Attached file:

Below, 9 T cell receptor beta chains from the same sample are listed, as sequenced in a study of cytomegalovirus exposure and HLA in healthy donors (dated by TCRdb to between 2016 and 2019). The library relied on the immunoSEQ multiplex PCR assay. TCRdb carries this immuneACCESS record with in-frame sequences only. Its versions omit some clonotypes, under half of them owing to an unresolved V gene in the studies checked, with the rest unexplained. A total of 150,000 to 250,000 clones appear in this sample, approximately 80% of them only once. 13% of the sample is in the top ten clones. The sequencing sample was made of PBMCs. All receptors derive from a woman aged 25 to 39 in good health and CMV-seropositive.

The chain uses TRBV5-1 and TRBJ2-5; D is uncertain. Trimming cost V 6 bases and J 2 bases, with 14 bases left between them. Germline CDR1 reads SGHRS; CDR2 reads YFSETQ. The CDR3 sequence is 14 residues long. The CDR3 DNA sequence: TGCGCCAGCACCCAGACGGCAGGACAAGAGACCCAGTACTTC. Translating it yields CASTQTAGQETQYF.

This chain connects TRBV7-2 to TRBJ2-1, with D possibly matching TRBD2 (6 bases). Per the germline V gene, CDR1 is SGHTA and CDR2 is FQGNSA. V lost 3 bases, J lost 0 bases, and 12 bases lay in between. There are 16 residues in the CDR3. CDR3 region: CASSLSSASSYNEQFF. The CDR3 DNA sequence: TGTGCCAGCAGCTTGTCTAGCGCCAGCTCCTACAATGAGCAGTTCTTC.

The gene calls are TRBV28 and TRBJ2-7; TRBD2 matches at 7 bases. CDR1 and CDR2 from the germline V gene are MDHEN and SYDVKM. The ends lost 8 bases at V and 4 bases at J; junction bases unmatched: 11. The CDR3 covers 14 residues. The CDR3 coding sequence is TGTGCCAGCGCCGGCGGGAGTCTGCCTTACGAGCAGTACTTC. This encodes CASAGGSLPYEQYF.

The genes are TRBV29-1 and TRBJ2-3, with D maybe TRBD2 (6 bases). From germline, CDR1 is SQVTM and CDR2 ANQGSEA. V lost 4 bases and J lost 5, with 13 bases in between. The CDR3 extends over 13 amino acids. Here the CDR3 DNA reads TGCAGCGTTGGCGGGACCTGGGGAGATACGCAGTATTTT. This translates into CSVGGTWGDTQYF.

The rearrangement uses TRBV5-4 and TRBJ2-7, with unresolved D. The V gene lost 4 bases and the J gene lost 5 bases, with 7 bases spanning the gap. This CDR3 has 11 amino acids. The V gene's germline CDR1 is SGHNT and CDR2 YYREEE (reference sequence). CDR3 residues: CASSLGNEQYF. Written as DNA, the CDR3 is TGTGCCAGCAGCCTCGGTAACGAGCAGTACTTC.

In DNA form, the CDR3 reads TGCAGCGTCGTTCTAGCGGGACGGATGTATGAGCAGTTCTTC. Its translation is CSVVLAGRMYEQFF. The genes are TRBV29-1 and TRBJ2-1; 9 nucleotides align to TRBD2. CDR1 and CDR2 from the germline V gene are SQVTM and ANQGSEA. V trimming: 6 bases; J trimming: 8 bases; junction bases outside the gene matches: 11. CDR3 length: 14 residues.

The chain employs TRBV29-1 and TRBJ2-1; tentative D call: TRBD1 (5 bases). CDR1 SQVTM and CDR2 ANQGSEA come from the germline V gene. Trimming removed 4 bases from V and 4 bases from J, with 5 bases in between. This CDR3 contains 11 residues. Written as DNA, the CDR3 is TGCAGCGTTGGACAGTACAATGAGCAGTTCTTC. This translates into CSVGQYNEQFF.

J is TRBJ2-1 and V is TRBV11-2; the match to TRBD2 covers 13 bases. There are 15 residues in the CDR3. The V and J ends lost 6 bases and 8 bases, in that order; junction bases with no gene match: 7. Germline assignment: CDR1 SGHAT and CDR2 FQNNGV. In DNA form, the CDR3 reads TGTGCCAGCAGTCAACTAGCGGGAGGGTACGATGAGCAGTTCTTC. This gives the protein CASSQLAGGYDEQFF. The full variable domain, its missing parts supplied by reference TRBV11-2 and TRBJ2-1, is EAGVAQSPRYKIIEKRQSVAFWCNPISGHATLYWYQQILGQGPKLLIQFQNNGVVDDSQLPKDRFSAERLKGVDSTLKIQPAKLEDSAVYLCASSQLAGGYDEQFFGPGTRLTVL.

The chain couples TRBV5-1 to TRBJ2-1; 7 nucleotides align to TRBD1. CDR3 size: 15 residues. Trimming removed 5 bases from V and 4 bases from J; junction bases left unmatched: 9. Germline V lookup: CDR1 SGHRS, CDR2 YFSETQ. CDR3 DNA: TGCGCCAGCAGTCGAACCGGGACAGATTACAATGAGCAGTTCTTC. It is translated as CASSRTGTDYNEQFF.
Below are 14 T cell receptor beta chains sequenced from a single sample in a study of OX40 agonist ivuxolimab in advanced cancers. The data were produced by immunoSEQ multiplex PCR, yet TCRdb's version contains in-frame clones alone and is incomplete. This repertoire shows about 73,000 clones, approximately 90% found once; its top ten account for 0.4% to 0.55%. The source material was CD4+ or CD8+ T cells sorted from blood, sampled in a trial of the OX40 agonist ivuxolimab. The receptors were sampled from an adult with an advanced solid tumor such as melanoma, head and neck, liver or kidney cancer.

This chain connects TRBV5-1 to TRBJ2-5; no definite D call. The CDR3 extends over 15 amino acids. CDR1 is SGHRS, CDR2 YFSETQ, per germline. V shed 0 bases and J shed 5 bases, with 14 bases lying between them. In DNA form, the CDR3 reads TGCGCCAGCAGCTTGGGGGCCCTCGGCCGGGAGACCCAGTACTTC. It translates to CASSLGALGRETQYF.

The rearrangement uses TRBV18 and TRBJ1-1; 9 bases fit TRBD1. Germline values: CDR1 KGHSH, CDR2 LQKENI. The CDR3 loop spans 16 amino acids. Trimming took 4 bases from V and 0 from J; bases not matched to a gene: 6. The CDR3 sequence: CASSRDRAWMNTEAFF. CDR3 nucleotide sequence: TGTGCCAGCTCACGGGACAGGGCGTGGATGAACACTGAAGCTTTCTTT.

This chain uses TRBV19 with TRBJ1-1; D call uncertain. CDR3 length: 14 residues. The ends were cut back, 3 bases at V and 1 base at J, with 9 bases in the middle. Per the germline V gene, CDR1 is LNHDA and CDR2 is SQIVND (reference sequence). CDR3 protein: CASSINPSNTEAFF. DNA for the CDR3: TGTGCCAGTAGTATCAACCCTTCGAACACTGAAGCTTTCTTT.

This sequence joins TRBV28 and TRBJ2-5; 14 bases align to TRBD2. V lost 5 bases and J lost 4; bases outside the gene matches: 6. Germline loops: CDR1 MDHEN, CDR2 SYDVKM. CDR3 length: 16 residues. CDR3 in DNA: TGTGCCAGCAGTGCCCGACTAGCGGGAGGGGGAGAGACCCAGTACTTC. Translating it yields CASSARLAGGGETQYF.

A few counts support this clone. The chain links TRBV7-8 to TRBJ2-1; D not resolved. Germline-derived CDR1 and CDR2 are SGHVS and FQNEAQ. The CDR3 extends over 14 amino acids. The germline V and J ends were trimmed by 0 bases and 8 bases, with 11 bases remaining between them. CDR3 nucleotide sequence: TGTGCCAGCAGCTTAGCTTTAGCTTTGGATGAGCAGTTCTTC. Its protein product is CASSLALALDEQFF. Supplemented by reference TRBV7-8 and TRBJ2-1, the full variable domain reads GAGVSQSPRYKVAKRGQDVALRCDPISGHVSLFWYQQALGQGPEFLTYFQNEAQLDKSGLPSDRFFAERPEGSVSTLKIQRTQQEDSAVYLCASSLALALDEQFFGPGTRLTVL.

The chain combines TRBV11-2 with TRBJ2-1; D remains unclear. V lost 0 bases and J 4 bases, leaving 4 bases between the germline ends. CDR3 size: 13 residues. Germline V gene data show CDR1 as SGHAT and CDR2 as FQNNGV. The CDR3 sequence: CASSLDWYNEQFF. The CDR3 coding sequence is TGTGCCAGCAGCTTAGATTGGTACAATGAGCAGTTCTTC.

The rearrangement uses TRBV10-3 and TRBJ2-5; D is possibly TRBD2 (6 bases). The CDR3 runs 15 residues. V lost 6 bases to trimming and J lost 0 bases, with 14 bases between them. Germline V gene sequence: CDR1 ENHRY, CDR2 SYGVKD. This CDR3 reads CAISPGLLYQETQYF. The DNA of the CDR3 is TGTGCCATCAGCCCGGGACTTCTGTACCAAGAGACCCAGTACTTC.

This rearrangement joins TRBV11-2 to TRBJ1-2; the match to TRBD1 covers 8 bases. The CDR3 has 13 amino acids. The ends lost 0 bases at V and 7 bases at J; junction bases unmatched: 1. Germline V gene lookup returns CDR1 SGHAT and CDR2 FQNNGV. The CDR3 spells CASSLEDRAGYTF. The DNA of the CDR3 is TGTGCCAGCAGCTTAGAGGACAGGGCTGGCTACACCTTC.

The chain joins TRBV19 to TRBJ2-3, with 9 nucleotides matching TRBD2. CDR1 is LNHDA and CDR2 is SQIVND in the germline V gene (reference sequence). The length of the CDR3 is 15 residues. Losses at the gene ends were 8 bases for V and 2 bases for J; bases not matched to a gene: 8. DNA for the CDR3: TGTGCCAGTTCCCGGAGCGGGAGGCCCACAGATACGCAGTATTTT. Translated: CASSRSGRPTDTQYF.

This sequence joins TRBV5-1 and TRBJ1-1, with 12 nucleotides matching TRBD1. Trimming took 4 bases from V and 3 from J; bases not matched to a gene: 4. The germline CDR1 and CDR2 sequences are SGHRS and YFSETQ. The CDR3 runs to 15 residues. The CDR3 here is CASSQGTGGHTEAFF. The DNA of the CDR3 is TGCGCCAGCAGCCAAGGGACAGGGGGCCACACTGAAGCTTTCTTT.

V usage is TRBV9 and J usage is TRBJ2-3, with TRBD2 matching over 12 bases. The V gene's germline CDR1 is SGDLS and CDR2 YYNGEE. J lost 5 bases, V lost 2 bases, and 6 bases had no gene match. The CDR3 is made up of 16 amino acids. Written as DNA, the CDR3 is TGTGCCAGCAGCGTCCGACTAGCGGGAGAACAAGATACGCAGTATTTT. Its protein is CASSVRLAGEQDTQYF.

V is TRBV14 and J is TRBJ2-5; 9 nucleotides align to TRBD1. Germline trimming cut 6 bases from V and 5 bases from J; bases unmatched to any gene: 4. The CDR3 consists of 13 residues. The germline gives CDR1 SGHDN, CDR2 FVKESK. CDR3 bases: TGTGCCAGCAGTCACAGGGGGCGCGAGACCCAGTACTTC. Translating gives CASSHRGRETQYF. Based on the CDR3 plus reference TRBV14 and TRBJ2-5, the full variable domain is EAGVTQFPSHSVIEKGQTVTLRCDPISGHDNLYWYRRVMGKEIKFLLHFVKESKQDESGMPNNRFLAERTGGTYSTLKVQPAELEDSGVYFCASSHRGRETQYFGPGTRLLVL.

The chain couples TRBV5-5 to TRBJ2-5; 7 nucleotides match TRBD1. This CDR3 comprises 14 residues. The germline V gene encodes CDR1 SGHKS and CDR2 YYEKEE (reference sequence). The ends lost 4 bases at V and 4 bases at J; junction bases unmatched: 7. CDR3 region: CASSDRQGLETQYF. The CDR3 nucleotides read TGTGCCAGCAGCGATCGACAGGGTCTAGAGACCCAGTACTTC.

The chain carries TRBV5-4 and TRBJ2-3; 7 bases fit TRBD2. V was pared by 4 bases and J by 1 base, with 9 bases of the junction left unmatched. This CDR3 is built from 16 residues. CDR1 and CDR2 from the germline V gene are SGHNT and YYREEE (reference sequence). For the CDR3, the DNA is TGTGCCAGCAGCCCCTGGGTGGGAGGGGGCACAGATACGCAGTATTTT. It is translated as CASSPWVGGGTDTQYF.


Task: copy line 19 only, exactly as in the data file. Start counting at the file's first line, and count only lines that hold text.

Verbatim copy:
This rearrangement joins TRBV11-2 to TRBJ1-2; the match to TRBD1 covers 8 bases. The CDR3 has 13 amino acids. The ends lost 0 bases at V and 7 bases at J; junction bases unmatched: 1. Germline V gene lookup returns CDR1 SGHAT and CDR2 FQNNGV. The CDR3 spells CASSLEDRAGYTF. The DNA of the CDR3 is TGTGCCAGCAGCTTAGAGGACAGGGCTGGCTACACCTTC.